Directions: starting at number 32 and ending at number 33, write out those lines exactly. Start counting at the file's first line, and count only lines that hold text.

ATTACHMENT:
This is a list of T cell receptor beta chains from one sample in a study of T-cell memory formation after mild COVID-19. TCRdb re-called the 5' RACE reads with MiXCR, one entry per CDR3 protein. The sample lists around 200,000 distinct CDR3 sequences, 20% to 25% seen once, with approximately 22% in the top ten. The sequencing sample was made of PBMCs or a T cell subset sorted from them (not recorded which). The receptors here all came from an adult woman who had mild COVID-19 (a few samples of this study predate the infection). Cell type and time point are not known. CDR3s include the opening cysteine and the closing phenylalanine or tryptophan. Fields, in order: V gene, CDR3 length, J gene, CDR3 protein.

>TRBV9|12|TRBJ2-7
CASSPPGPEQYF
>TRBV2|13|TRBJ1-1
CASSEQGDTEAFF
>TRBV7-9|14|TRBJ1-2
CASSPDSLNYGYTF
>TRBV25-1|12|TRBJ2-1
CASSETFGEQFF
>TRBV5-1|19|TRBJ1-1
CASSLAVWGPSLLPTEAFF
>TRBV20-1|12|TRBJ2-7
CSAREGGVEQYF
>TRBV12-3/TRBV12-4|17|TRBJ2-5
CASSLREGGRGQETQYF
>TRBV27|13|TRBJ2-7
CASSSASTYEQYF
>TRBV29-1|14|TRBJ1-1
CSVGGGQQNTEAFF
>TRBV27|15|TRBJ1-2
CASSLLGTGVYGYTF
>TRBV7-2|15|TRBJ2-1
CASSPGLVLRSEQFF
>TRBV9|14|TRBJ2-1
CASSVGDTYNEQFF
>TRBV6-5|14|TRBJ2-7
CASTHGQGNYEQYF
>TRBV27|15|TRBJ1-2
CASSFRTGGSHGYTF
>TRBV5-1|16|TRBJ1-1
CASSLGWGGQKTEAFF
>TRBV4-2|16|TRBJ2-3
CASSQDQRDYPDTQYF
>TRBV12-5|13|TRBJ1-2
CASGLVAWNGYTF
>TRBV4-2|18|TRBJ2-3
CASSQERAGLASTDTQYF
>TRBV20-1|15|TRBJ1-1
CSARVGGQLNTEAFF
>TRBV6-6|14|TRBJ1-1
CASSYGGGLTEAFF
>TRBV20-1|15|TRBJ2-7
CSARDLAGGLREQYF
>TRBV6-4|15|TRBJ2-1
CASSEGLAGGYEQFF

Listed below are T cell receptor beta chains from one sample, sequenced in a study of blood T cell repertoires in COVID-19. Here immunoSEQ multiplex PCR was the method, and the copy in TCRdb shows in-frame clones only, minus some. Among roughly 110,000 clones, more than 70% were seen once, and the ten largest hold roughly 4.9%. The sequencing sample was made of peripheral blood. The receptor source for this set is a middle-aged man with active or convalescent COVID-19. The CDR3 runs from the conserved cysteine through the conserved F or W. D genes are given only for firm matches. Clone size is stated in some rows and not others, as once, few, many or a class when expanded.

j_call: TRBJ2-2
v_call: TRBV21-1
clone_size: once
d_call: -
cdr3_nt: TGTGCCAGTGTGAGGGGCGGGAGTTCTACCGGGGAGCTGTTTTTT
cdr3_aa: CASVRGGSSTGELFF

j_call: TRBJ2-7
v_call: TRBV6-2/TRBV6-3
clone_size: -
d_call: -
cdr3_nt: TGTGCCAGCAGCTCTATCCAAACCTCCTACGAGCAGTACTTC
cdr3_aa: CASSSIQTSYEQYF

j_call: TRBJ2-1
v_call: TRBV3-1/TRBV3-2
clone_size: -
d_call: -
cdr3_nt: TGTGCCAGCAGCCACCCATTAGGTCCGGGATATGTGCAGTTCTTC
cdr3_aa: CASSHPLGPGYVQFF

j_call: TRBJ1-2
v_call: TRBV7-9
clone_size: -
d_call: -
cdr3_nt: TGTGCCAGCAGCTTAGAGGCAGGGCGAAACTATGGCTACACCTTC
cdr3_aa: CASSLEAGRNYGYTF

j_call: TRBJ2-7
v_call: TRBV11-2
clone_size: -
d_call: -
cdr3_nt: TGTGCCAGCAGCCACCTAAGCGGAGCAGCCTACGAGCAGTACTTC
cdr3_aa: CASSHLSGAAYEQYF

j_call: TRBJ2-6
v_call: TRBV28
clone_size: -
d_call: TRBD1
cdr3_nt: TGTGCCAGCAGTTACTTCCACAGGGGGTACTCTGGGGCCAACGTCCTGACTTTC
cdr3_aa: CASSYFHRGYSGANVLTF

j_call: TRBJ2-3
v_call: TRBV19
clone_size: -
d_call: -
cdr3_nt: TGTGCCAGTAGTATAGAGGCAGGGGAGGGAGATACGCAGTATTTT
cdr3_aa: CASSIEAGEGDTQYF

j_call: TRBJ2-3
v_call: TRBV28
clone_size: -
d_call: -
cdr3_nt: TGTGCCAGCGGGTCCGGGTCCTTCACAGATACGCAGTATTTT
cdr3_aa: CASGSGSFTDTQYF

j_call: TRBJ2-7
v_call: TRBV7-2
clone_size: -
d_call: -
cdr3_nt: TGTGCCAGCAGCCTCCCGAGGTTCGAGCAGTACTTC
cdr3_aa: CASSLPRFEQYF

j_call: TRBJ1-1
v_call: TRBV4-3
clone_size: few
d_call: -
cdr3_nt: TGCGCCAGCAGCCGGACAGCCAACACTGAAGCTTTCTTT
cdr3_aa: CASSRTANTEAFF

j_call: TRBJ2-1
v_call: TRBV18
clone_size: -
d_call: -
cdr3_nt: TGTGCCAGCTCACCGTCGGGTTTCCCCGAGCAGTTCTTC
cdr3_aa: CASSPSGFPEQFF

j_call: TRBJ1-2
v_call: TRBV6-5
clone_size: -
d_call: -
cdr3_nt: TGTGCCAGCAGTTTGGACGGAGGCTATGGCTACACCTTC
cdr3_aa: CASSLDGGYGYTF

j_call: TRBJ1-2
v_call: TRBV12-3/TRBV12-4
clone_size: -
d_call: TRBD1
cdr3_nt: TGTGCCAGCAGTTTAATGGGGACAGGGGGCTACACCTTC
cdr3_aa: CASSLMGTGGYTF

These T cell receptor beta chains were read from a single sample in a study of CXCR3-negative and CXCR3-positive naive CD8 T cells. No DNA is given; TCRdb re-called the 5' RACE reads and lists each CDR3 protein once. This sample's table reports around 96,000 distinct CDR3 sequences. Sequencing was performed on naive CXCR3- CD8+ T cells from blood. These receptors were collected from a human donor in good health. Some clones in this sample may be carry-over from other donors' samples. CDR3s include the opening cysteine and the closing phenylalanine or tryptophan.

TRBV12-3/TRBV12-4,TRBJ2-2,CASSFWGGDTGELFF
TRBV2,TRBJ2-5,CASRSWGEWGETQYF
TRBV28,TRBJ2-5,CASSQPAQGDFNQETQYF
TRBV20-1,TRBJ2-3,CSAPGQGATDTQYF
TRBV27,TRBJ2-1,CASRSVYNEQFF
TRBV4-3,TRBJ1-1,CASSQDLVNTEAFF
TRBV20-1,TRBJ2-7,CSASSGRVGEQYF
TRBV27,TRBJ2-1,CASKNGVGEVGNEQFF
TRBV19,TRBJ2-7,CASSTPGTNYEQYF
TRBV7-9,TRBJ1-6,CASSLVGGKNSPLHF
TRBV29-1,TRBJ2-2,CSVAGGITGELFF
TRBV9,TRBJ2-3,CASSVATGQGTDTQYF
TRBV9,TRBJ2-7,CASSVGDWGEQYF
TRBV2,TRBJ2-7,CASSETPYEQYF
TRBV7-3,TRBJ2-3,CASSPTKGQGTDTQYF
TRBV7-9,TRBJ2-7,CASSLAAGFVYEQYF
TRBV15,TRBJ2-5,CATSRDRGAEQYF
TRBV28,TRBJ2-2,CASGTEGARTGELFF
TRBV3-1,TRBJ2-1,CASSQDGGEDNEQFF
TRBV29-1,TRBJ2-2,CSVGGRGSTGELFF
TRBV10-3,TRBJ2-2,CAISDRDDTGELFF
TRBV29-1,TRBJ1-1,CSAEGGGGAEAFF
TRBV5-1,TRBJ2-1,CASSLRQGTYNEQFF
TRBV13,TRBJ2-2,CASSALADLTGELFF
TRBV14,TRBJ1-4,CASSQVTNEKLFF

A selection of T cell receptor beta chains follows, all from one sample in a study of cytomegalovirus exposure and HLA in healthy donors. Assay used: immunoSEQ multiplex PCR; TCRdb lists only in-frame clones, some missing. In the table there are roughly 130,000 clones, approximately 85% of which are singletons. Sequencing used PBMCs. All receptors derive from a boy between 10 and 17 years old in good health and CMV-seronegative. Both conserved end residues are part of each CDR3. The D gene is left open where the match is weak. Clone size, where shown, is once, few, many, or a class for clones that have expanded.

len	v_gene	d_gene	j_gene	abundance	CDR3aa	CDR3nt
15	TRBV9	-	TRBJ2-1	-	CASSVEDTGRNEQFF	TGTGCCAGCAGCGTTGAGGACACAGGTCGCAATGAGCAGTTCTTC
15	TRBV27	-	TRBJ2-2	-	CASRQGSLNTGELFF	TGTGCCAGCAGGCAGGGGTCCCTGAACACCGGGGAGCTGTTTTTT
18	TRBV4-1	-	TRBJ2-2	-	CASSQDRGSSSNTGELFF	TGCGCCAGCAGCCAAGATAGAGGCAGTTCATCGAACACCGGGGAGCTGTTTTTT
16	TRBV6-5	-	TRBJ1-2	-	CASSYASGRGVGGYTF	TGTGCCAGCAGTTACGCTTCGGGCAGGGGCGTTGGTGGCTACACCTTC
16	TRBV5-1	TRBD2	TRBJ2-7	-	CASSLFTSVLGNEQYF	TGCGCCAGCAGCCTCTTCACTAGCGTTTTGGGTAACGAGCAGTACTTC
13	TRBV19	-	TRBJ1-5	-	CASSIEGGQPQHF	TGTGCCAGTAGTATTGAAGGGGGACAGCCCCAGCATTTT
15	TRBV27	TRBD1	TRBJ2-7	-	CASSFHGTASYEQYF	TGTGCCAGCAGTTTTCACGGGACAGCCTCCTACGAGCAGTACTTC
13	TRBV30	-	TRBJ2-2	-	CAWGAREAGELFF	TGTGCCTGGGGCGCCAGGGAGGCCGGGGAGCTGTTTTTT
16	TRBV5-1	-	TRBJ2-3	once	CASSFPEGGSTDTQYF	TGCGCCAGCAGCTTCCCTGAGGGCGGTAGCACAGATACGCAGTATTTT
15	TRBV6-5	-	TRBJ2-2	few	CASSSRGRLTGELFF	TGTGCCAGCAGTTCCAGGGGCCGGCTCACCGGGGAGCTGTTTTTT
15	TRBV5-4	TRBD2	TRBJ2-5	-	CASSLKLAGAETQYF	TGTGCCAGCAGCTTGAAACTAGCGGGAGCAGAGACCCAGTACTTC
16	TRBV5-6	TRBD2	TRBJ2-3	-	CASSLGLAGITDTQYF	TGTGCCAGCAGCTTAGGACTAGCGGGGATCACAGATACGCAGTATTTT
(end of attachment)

>TRBV4-2|16|TRBJ2-3
CASSQDQRDYPDTQYF